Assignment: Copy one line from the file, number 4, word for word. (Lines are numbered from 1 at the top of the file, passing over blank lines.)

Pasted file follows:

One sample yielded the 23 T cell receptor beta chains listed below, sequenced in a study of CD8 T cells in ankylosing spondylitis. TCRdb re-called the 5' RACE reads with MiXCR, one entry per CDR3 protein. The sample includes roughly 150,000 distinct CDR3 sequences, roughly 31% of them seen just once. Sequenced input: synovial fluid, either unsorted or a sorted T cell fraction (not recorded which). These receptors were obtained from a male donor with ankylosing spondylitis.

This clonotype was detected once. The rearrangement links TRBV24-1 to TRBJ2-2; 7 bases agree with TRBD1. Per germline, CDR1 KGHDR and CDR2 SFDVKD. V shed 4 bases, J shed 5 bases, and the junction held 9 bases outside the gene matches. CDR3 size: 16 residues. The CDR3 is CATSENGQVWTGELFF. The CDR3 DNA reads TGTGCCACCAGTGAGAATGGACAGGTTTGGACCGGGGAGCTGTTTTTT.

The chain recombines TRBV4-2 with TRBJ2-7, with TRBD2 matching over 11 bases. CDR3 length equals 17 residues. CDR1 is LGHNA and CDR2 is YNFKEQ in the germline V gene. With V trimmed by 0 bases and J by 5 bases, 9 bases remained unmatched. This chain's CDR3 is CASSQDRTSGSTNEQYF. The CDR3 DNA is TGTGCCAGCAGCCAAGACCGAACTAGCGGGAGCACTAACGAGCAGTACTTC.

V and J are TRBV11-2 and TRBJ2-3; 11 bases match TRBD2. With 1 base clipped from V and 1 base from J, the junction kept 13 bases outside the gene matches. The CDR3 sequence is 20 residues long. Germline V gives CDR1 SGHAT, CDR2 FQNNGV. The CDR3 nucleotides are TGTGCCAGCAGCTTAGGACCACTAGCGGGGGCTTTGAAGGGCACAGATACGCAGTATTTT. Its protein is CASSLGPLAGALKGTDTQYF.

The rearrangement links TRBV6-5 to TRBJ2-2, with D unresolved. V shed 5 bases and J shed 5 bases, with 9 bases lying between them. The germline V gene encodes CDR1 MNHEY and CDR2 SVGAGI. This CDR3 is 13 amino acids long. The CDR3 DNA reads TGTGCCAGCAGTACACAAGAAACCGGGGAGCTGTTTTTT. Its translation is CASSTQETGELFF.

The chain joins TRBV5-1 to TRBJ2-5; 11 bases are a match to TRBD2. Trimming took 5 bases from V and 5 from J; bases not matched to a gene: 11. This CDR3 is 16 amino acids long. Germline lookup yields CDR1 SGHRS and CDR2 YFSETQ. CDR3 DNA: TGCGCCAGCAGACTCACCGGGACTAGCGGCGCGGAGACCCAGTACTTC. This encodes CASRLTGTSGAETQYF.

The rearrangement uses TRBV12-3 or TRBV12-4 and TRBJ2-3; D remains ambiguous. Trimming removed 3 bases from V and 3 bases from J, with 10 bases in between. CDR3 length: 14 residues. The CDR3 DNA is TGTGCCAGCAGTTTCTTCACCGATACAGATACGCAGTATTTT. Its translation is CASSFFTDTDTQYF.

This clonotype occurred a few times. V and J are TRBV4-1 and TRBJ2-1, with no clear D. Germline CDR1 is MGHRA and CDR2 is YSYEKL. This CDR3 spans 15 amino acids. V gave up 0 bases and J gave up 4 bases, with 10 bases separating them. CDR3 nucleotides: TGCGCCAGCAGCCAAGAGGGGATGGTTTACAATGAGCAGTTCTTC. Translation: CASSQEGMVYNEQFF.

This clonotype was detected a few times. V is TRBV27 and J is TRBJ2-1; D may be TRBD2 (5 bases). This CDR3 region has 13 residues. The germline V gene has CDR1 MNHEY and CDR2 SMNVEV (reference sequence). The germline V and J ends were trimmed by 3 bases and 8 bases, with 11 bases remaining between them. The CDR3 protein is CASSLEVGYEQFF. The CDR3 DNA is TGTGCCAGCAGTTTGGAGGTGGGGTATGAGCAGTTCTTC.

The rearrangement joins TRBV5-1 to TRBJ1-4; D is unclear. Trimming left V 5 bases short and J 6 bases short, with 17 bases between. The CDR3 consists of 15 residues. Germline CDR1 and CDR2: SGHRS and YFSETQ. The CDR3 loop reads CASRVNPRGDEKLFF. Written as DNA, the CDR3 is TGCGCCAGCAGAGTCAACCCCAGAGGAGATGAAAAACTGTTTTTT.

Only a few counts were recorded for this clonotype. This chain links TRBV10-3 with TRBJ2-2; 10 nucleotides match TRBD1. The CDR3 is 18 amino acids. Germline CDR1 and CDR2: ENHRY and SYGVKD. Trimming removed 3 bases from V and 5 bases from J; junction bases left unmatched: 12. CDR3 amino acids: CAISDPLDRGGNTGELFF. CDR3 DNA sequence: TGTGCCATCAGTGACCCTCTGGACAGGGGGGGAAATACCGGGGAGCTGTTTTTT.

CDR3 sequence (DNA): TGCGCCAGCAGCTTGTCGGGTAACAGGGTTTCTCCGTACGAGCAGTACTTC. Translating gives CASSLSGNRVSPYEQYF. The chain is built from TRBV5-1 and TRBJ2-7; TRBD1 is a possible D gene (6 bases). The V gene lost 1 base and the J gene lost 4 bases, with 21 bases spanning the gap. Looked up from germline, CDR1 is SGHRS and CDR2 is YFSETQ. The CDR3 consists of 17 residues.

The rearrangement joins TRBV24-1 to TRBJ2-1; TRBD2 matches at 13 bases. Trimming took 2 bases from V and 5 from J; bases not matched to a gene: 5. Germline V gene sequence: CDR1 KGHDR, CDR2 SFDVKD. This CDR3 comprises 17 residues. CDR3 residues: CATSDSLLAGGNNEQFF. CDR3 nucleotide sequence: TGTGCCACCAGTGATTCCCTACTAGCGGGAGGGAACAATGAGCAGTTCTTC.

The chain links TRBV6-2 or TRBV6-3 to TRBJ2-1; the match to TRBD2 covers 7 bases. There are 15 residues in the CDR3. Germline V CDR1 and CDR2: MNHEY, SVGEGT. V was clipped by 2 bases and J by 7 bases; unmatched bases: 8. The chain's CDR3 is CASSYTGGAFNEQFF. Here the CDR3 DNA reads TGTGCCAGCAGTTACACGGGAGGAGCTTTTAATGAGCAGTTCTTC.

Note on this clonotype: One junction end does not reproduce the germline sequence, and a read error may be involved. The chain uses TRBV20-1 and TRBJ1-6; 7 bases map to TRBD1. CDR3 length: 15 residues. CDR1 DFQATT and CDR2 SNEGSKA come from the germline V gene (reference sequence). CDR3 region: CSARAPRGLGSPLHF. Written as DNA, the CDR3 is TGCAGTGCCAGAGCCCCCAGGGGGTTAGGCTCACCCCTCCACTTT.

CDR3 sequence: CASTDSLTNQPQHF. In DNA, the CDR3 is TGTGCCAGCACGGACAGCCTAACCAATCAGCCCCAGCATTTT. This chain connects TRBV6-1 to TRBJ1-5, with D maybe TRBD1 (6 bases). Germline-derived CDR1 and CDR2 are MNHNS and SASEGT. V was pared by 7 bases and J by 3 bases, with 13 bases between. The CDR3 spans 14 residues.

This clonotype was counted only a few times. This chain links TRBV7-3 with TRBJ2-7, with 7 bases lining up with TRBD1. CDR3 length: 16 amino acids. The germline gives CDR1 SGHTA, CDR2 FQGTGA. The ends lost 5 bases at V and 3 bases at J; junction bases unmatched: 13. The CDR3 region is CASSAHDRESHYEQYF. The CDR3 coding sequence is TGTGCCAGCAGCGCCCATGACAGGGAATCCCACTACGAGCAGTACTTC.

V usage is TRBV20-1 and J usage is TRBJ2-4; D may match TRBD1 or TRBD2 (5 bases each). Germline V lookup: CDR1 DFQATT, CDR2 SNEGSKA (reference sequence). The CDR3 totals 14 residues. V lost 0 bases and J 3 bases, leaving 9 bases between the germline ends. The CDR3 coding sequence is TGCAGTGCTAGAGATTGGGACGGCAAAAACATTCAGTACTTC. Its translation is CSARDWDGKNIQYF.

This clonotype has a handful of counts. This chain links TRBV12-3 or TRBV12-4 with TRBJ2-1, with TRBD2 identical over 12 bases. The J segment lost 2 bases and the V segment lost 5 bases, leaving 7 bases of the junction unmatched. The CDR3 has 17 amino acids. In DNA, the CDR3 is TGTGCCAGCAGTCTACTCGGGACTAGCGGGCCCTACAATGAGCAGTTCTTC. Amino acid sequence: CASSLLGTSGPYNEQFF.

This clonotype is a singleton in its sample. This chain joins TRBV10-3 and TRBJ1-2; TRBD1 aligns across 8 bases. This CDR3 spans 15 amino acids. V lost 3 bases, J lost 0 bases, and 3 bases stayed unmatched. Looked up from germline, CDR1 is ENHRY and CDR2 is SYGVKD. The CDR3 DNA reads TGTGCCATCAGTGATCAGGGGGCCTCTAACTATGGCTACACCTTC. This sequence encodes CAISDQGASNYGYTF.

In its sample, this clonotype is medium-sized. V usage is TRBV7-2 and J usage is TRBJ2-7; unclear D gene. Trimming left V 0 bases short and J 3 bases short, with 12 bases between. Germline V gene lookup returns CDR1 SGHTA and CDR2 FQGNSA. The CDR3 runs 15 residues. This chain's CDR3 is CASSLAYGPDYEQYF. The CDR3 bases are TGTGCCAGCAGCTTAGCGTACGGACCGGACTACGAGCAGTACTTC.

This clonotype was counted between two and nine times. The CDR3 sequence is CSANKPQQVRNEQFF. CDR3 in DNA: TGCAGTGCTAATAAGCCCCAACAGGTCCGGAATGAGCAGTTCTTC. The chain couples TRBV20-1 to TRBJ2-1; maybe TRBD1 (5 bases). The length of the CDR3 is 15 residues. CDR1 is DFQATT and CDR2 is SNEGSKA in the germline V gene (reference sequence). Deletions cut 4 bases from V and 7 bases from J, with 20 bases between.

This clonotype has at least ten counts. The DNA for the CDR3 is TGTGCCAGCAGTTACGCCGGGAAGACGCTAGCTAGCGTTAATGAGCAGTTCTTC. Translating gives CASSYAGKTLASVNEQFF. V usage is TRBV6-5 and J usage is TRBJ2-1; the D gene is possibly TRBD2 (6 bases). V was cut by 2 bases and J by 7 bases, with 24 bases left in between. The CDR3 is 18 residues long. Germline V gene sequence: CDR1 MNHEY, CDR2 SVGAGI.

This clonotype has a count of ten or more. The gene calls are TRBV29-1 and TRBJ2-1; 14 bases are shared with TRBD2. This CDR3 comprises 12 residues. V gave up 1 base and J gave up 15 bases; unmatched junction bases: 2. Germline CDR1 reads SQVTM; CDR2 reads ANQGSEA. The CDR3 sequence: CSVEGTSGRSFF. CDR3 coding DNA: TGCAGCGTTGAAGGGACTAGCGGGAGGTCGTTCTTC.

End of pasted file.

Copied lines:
V and J are TRBV11-2 and TRBJ2-3; 11 bases match TRBD2. With 1 base clipped from V and 1 base from J, the junction kept 13 bases outside the gene matches. The CDR3 sequence is 20 residues long. Germline V gives CDR1 SGHAT, CDR2 FQNNGV. The CDR3 nucleotides are TGTGCCAGCAGCTTAGGACCACTAGCGGGGGCTTTGAAGGGCACAGATACGCAGTATTTT. Its protein is CASSLGPLAGALKGTDTQYF.